Some of our senior politicians in the government have been talking about creating a civil society.  Whatever this means, it certainly requires discussions, debate and exchange of ideas.  Given the repressive nature of the above-mentioned laws it is difficult to imagine how that could take place.  As such the government should initiate changes, beginning with the appointment of a commission to study the laws, including the ISA, with a view to amend or repeal those laws which are out of step with movements towards greater democratisation, more accountability and transparent government.  Recently the Deputy Prime Minister [Anwar Ibrahim] has signalled the willingness of the government to look into the laws which have been responsible in suppressing dissent and dissenting views in the country.11  How far and how serious this early commitment is, remains to be seen.  Thus far the government as a whole do not seem to be interested in it.  But whatever the case the government undoubtedly has a key role to play.  It must start the ball rolling.12

At the same time we need to prepare a generation who are literate in and aware of the importance of the constitution and the ideals of constitutionalism  in their life.  In this respect law schools should take the lead; particularly to review their constitutional law syllabus.  In most schools here the subject is still taught using old jurisprudence which resolves around the understanding of the statutes and case law.  Constitutional law, as it is evident in the more recent approach,13 ought to be based on ideas, especially about constitutionalism.  This is the theme which should be given prominence in most topics.  If we fail to do this then we would continue to have judges, lawyers, civil servants and politicians who understand the Constitution in a pedantic and mechanical way.  Legal schools should not confine themselves to producing professionals who are nothing but mere ‘technicians’ to run the system.  It should now consider the role of producing reformers and thinkers for the system as well.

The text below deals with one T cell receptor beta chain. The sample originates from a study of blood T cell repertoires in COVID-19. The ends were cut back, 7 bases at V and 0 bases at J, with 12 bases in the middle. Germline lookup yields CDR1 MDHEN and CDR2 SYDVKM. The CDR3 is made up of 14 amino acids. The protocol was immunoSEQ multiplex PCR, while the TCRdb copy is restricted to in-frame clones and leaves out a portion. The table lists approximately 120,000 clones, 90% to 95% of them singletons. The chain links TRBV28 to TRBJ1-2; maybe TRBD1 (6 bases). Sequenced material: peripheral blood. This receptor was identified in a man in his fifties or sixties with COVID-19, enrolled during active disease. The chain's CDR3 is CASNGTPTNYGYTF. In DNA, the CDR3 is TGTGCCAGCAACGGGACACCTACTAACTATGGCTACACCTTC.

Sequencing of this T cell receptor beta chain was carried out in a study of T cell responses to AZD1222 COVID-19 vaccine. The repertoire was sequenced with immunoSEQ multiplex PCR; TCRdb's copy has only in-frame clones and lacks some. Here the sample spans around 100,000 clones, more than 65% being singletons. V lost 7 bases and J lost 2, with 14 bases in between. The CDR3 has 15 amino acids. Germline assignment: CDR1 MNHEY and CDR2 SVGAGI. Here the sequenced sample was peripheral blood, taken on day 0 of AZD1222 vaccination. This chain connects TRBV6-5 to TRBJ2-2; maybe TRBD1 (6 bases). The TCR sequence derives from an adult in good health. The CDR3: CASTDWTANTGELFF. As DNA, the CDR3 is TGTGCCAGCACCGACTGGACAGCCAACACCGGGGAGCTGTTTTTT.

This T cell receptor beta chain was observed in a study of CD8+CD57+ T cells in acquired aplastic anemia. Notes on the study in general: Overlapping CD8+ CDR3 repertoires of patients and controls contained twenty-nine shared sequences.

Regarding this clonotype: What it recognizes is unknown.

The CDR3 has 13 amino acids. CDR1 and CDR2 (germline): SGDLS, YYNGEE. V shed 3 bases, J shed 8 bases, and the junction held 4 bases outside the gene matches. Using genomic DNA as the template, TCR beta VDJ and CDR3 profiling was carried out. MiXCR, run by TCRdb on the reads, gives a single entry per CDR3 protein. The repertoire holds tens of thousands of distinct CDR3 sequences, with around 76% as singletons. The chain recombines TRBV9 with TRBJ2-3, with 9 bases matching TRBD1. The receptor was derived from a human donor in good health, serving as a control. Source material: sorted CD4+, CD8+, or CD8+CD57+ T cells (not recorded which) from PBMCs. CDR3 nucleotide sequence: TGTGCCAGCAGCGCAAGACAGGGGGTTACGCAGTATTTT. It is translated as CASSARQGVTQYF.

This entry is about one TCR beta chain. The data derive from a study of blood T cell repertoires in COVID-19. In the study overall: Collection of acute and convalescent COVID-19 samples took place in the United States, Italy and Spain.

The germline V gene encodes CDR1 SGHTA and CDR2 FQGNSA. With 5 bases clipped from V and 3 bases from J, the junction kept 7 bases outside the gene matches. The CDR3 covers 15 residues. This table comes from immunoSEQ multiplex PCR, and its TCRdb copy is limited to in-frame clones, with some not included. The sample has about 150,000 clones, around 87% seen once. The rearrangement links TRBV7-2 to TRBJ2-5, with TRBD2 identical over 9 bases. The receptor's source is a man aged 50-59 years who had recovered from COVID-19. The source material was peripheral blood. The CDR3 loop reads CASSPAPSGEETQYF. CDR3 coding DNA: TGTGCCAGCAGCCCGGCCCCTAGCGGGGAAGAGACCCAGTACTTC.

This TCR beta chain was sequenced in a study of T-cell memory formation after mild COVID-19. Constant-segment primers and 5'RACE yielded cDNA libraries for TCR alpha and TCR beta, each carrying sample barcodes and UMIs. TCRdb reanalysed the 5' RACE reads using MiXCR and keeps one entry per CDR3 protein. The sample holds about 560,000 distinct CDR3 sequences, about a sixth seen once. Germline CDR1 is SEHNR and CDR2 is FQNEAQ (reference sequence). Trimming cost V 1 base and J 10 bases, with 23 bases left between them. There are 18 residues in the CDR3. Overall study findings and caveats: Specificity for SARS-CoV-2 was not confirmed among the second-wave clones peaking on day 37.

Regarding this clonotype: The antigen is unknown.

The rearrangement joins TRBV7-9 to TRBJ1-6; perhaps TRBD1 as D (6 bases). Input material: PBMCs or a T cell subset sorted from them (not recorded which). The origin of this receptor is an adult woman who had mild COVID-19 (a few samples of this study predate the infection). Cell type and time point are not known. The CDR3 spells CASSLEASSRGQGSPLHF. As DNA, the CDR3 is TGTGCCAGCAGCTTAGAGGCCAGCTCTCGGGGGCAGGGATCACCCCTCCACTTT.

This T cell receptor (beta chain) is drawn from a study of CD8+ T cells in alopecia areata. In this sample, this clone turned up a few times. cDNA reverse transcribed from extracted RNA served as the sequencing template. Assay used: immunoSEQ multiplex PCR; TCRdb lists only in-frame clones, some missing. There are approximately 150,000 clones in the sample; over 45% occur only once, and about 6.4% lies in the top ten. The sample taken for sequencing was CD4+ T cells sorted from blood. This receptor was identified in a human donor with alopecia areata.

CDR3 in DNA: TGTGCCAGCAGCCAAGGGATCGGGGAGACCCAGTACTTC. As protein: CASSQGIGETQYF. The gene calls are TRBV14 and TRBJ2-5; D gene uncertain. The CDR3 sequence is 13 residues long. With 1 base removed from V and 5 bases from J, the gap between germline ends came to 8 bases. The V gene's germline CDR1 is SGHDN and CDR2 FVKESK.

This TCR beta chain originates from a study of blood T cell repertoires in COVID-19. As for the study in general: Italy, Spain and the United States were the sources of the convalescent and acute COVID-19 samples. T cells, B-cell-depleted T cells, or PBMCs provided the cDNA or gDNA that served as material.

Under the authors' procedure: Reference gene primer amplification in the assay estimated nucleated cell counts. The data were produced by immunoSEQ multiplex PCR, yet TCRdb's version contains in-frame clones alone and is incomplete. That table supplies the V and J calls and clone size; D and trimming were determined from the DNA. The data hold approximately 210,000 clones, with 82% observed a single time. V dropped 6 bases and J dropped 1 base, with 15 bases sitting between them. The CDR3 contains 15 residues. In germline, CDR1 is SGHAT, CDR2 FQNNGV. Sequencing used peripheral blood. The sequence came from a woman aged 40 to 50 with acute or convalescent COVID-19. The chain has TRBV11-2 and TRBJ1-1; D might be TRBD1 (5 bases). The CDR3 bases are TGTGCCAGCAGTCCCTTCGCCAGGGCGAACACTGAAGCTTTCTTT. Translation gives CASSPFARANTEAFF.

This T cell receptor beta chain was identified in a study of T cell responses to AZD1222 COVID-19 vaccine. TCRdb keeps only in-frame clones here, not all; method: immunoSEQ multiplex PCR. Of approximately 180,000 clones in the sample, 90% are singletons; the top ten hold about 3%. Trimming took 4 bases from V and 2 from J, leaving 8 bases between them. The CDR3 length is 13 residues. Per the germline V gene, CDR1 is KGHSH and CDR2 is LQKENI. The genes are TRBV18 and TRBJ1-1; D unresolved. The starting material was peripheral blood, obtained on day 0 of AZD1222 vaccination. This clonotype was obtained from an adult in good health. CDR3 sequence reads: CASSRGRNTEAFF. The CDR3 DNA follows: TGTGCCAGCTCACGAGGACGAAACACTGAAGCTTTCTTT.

7. Closing Remarks

Apparently what we have today, to a certain extent, is the result of what was recommended by the Reid Commission in its report; namely the absence of sound foundations and clear ideas about the rights under the chapter on fundamental liberties which include the right to freedom of speech and expression.  However we cannot blame them forever.  For one thing the repressive laws have been passed after Independence.14  Indeed what we have now is worse than what was left by the British.  Our courts too have not done enough to promote the idea of constitutionalism in their interpretation.15